recent prescribed burns.<br />

Our previous work in the Australian<br />

Alps found similar trends; mature<br />

forests there are dramatically less<br />

likely to burn.<br />

Cooperating with country<br />

Early Australian colonists recorded<br />

many Australian forests as park-like<br />

with open understoreys.<br />

This reflected First Nations’ care<br />

for country. In southwest Australia,<br />

as in many parts of the continent,<br />

Indigenous fire use was precise and<br />

focused. Unlike prescribed burns,<br />

Indigenous practitioners did not<br />

attempt to burn vast areas at once.<br />

Instead, they cooperated with natural<br />

processes such as self-thinning, so<br />

country was allowed to age.<br />

Australia’s forests have controlled<br />

their own fire risk since they were<br />

part of the Gondwana super-continent.<br />

We should respect, rather<br />

than disrupt, these ancient natural<br />

processes.<br />

Cooperating with country today<br />

means moving away from prescribed<br />

burning across large areas. Frequent<br />

burns may be useful only close to<br />

homes, or in other locations where<br />

we know with confidence they can<br />

achieve an ecological goal or help<br />

firefighters stop a burning edge.<br />

Elsewhere, we should work with<br />

forest landscapes and allow them to<br />

become open again. We can support<br />

this process by refocusing fire<br />

management to quickly suppress fire<br />

when it does break out.<br />

First published on The Conversation<br />

Authors:<br />

Philip Zylstra<br />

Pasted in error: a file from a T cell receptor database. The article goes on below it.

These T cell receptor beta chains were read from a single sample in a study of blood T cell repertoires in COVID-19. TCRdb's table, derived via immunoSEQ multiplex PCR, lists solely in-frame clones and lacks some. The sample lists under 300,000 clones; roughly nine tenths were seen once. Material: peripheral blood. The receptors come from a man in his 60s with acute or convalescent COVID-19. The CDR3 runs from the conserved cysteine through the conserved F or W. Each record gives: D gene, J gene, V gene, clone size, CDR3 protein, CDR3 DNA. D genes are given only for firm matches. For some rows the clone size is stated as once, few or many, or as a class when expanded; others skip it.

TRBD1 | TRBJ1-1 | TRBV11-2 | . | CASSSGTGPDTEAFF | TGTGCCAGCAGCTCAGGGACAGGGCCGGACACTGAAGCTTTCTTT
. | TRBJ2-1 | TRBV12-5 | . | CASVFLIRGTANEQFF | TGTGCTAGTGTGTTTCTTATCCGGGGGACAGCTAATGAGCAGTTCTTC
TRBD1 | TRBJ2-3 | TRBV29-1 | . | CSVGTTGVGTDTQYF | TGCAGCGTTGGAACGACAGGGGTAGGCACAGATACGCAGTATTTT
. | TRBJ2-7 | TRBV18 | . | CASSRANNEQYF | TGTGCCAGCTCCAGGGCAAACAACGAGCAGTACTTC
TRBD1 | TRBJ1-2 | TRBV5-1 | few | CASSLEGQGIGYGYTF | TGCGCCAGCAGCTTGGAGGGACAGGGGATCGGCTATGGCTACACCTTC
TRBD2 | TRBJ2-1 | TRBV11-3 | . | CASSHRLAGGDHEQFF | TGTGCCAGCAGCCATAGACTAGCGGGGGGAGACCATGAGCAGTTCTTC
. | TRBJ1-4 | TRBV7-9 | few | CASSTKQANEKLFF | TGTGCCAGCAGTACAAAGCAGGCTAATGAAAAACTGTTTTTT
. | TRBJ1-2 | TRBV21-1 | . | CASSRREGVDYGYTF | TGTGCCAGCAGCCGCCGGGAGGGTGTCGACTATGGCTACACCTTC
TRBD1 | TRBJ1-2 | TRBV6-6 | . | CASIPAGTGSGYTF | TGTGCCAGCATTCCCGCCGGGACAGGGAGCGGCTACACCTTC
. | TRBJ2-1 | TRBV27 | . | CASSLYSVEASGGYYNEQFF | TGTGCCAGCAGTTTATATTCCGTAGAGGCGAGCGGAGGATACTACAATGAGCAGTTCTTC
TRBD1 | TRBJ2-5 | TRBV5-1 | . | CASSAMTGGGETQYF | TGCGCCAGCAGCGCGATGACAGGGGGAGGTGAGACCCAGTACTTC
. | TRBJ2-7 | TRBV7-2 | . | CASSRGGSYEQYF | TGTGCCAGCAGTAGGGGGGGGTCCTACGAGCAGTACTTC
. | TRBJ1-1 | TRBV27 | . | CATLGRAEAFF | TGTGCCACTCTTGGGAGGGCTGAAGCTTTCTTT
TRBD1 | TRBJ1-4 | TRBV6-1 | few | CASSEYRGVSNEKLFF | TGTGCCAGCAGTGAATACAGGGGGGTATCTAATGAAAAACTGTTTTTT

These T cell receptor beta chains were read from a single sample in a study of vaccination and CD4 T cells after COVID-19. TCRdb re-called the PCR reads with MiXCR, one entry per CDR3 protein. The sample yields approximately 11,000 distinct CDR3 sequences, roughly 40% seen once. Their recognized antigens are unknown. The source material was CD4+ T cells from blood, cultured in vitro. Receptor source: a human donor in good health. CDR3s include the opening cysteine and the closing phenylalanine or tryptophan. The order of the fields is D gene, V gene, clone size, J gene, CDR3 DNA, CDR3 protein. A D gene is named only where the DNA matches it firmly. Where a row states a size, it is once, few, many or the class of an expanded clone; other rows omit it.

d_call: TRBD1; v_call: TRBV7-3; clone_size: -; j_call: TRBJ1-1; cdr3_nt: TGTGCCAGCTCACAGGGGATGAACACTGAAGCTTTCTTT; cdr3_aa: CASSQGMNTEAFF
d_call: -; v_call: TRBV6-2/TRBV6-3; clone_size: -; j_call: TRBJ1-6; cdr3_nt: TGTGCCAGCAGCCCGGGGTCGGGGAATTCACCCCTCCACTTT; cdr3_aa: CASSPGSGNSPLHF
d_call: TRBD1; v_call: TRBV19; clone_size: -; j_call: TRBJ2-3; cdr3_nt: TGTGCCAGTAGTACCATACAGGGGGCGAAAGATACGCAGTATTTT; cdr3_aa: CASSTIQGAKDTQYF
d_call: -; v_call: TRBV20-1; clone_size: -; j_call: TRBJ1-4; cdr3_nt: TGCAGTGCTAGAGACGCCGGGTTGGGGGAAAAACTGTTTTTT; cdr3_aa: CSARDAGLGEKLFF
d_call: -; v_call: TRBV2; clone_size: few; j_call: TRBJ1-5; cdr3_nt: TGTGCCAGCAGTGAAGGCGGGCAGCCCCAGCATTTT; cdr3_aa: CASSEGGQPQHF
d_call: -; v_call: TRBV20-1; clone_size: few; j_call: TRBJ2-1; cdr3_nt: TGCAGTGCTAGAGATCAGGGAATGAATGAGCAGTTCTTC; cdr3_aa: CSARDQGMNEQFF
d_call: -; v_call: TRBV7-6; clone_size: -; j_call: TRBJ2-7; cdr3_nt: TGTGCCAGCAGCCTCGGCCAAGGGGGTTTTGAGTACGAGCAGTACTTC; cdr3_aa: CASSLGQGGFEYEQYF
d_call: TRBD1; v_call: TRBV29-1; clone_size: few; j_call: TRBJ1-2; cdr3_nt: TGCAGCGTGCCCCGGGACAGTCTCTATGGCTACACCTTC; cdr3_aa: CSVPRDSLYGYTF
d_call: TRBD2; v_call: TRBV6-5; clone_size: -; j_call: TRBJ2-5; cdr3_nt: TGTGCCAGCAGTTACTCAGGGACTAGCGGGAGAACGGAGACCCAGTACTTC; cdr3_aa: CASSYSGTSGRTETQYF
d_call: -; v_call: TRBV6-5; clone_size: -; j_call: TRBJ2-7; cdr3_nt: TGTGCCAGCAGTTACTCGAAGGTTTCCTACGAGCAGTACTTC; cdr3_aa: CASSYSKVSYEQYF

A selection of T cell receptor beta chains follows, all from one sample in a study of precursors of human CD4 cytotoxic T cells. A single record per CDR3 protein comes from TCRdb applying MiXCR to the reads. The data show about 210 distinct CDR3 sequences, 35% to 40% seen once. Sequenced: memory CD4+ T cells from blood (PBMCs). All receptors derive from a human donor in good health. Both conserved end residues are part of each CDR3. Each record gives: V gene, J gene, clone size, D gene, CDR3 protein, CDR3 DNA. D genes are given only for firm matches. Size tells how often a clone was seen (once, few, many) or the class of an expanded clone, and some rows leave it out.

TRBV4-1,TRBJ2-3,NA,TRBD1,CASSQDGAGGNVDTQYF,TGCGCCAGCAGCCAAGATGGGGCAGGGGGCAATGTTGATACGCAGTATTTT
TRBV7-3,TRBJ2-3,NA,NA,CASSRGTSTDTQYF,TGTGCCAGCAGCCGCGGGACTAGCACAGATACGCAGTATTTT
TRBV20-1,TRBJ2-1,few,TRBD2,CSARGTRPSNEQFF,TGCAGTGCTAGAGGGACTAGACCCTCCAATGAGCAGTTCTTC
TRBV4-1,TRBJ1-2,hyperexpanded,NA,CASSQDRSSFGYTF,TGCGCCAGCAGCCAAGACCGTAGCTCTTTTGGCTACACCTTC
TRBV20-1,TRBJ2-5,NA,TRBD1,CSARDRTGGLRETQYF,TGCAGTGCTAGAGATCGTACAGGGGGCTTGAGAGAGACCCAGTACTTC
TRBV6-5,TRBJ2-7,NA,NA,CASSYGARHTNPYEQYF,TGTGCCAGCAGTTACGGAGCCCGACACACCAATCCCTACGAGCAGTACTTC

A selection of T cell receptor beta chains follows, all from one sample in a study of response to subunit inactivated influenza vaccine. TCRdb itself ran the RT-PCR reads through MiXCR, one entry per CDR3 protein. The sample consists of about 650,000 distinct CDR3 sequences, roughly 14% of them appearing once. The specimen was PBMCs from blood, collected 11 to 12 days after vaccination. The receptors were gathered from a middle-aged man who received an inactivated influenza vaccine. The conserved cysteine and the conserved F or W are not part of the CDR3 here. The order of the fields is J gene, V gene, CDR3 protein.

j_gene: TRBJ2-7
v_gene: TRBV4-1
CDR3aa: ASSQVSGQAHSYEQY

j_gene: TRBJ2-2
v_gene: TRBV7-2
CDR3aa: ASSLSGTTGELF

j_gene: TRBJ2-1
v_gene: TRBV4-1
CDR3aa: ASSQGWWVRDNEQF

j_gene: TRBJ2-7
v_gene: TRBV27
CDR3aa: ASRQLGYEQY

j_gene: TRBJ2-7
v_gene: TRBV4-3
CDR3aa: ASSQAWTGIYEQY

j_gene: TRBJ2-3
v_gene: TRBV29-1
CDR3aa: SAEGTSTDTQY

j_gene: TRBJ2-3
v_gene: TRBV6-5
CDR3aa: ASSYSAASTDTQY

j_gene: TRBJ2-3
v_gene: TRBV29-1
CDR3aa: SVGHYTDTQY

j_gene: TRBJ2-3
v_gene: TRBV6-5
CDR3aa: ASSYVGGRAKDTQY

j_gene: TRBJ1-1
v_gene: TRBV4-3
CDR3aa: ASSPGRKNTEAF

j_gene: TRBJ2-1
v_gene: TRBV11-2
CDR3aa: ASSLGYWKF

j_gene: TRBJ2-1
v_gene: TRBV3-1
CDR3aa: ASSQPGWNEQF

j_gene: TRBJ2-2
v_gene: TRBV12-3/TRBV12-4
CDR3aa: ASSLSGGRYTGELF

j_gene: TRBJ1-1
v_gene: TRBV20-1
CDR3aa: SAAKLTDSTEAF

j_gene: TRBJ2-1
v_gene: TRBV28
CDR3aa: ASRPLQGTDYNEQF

Adjunct Associate Professor at Curtin University,<br />

Research Associate at University of<br />

New South Wales, Curtin University<br />

David Lindenmayer<br />

Professor, The Fenner School of Environment<br />

and Society, Australian National<br />

University<br />

Don Bradshaw<br />

Emeritus professor, The University of<br />

Western Australia<br />

25<br />


ARE<br />

THEY<br />

TRIPLE<br />

OK?<br />

Look beyond the uniform of your peers and<br />

family and friends in the emergecy services<br />

and ask “are you OK?”<br />

Learn more ruok.org.au

Sleep loss affects how paramedics<br />

and health-care workers respond<br />

to patients’ feelings

A lack of sleep affects people’s ability to feel for others. Sleep<br />

deprivation and emotional fatigue can hit anyone, but first<br />

responders and health-care workers are especially vulnerable<br />

due to shift work, long hours and the overall stressful nature<br />

of their jobs.<br />

This is relevant during a pandemic when the health-care<br />

systems of many countries have been overwhelmed by the<br />

increasing number of people in hospitals.

Our research found that sleepdeprived<br />

paramedics are less able<br />

to understand how their patients<br />

feel.<br />

Impact of sleep loss on mood and<br />

emotions<br />

I am a cognitive neuroscientist<br />

studying how the brain thinks and<br />

solves problems. My research<br />

focuses on how when you don’t<br />

sleep, you can’t react as quickly,<br />

remember information, solve<br />